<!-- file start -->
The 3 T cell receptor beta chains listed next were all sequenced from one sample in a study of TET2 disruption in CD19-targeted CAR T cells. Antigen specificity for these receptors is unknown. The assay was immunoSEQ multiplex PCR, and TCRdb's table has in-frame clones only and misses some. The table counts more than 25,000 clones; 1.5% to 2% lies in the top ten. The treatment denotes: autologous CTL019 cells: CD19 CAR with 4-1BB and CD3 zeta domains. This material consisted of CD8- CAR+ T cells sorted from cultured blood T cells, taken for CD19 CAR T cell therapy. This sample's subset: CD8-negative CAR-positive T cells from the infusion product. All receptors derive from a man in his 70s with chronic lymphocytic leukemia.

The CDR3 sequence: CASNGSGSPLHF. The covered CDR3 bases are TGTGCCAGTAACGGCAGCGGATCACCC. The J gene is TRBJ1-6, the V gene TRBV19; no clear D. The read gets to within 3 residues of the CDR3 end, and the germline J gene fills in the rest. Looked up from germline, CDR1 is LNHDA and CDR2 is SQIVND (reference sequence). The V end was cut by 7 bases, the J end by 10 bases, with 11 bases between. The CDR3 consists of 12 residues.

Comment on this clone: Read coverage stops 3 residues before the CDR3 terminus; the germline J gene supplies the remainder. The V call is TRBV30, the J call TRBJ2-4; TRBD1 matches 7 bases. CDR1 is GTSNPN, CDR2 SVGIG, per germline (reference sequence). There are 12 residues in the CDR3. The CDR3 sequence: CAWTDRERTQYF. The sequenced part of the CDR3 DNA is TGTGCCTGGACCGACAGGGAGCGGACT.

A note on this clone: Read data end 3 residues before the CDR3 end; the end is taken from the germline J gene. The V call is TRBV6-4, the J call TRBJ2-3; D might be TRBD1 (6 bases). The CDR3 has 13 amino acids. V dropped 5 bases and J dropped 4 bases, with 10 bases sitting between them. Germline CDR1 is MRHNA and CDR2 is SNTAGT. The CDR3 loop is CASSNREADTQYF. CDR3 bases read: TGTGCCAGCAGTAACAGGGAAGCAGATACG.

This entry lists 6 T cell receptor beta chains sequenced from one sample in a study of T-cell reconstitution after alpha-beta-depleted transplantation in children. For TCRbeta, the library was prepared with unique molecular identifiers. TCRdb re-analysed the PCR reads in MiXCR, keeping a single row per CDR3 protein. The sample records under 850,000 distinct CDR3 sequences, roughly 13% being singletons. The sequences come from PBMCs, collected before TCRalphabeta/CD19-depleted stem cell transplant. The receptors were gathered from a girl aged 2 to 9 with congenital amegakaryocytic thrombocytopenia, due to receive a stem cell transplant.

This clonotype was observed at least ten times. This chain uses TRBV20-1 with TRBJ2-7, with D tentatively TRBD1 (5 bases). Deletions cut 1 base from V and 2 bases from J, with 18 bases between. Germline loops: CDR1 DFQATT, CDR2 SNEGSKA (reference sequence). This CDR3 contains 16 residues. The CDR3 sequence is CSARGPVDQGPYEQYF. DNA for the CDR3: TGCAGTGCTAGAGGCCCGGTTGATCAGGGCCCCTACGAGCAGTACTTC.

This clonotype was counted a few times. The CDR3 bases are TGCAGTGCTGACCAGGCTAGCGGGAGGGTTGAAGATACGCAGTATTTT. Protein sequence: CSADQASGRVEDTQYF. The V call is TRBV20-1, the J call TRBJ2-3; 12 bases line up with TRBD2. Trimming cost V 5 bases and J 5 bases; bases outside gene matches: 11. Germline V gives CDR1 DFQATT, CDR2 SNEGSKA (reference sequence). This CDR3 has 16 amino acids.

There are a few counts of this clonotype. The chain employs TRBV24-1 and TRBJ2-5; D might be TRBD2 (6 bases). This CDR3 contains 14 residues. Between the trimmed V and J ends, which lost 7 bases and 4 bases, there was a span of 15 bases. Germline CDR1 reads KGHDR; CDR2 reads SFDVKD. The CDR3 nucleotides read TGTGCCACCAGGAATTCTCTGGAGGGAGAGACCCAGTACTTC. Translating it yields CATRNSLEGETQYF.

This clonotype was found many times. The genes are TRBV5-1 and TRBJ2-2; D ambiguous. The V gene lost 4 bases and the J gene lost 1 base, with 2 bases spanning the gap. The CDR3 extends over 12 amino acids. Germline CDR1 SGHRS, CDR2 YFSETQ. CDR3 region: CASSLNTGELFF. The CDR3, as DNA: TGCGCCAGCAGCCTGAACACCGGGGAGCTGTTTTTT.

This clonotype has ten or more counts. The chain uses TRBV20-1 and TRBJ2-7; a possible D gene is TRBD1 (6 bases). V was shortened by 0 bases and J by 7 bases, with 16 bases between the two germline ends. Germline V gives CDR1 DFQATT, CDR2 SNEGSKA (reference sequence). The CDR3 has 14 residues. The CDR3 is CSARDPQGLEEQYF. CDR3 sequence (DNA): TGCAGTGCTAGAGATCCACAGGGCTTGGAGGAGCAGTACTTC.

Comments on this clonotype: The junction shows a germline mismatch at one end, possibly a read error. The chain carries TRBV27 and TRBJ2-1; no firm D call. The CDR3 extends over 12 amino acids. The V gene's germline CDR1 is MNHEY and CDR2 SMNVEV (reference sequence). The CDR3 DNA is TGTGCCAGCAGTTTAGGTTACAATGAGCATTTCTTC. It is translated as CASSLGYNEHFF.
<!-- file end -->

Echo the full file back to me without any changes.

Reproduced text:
The 3 T cell receptor beta chains listed next were all sequenced from one sample in a study of TET2 disruption in CD19-targeted CAR T cells. Antigen specificity for these receptors is unknown. The assay was immunoSEQ multiplex PCR, and TCRdb's table has in-frame clones only and misses some. The table counts more than 25,000 clones; 1.5% to 2% lies in the top ten. The treatment denotes: autologous CTL019 cells: CD19 CAR with 4-1BB and CD3 zeta domains. This material consisted of CD8- CAR+ T cells sorted from cultured blood T cells, taken for CD19 CAR T cell therapy. This sample's subset: CD8-negative CAR-positive T cells from the infusion product. All receptors derive from a man in his 70s with chronic lymphocytic leukemia.

The CDR3 sequence: CASNGSGSPLHF. The covered CDR3 bases are TGTGCCAGTAACGGCAGCGGATCACCC. The J gene is TRBJ1-6, the V gene TRBV19; no clear D. The read gets to within 3 residues of the CDR3 end, and the germline J gene fills in the rest. Looked up from germline, CDR1 is LNHDA and CDR2 is SQIVND (reference sequence). The V end was cut by 7 bases, the J end by 10 bases, with 11 bases between. The CDR3 consists of 12 residues.

Comment on this clone: Read coverage stops 3 residues before the CDR3 terminus; the germline J gene supplies the remainder. The V call is TRBV30, the J call TRBJ2-4; TRBD1 matches 7 bases. CDR1 is GTSNPN, CDR2 SVGIG, per germline (reference sequence). There are 12 residues in the CDR3. The CDR3 sequence: CAWTDRERTQYF. The sequenced part of the CDR3 DNA is TGTGCCTGGACCGACAGGGAGCGGACT.

A note on this clone: Read data end 3 residues before the CDR3 end; the end is taken from the germline J gene. The V call is TRBV6-4, the J call TRBJ2-3; D might be TRBD1 (6 bases). The CDR3 has 13 amino acids. V dropped 5 bases and J dropped 4 bases, with 10 bases sitting between them. Germline CDR1 is MRHNA and CDR2 is SNTAGT. The CDR3 loop is CASSNREADTQYF. CDR3 bases read: TGTGCCAGCAGTAACAGGGAAGCAGATACG.

This entry lists 6 T cell receptor beta chains sequenced from one sample in a study of T-cell reconstitution after alpha-beta-depleted transplantation in children. For TCRbeta, the library was prepared with unique molecular identifiers. TCRdb re-analysed the PCR reads in MiXCR, keeping a single row per CDR3 protein. The sample records under 850,000 distinct CDR3 sequences, roughly 13% being singletons. The sequences come from PBMCs, collected before TCRalphabeta/CD19-depleted stem cell transplant. The receptors were gathered from a girl aged 2 to 9 with congenital amegakaryocytic thrombocytopenia, due to receive a stem cell transplant.

This clonotype was observed at least ten times. This chain uses TRBV20-1 with TRBJ2-7, with D tentatively TRBD1 (5 bases). Deletions cut 1 base from V and 2 bases from J, with 18 bases between. Germline loops: CDR1 DFQATT, CDR2 SNEGSKA (reference sequence). This CDR3 contains 16 residues. The CDR3 sequence is CSARGPVDQGPYEQYF. DNA for the CDR3: TGCAGTGCTAGAGGCCCGGTTGATCAGGGCCCCTACGAGCAGTACTTC.

This clonotype was counted a few times. The CDR3 bases are TGCAGTGCTGACCAGGCTAGCGGGAGGGTTGAAGATACGCAGTATTTT. Protein sequence: CSADQASGRVEDTQYF. The V call is TRBV20-1, the J call TRBJ2-3; 12 bases line up with TRBD2. Trimming cost V 5 bases and J 5 bases; bases outside gene matches: 11. Germline V gives CDR1 DFQATT, CDR2 SNEGSKA (reference sequence). This CDR3 has 16 amino acids.

There are a few counts of this clonotype. The chain employs TRBV24-1 and TRBJ2-5; D might be TRBD2 (6 bases). This CDR3 contains 14 residues. Between the trimmed V and J ends, which lost 7 bases and 4 bases, there was a span of 15 bases. Germline CDR1 reads KGHDR; CDR2 reads SFDVKD. The CDR3 nucleotides read TGTGCCACCAGGAATTCTCTGGAGGGAGAGACCCAGTACTTC. Translating it yields CATRNSLEGETQYF.

This clonotype was found many times. The genes are TRBV5-1 and TRBJ2-2; D ambiguous. The V gene lost 4 bases and the J gene lost 1 base, with 2 bases spanning the gap. The CDR3 extends over 12 amino acids. Germline CDR1 SGHRS, CDR2 YFSETQ. CDR3 region: CASSLNTGELFF. The CDR3, as DNA: TGCGCCAGCAGCCTGAACACCGGGGAGCTGTTTTTT.

This clonotype has ten or more counts. The chain uses TRBV20-1 and TRBJ2-7; a possible D gene is TRBD1 (6 bases). V was shortened by 0 bases and J by 7 bases, with 16 bases between the two germline ends. Germline V gives CDR1 DFQATT, CDR2 SNEGSKA (reference sequence). The CDR3 has 14 residues. The CDR3 is CSARDPQGLEEQYF. CDR3 sequence (DNA): TGCAGTGCTAGAGATCCACAGGGCTTGGAGGAGCAGTACTTC.

Comments on this clonotype: The junction shows a germline mismatch at one end, possibly a read error. The chain carries TRBV27 and TRBJ2-1; no firm D call. The CDR3 extends over 12 amino acids. The V gene's germline CDR1 is MNHEY and CDR2 SMNVEV (reference sequence). The CDR3 DNA is TGTGCCAGCAGTTTAGGTTACAATGAGCATTTCTTC. It is translated as CASSLGYNEHFF.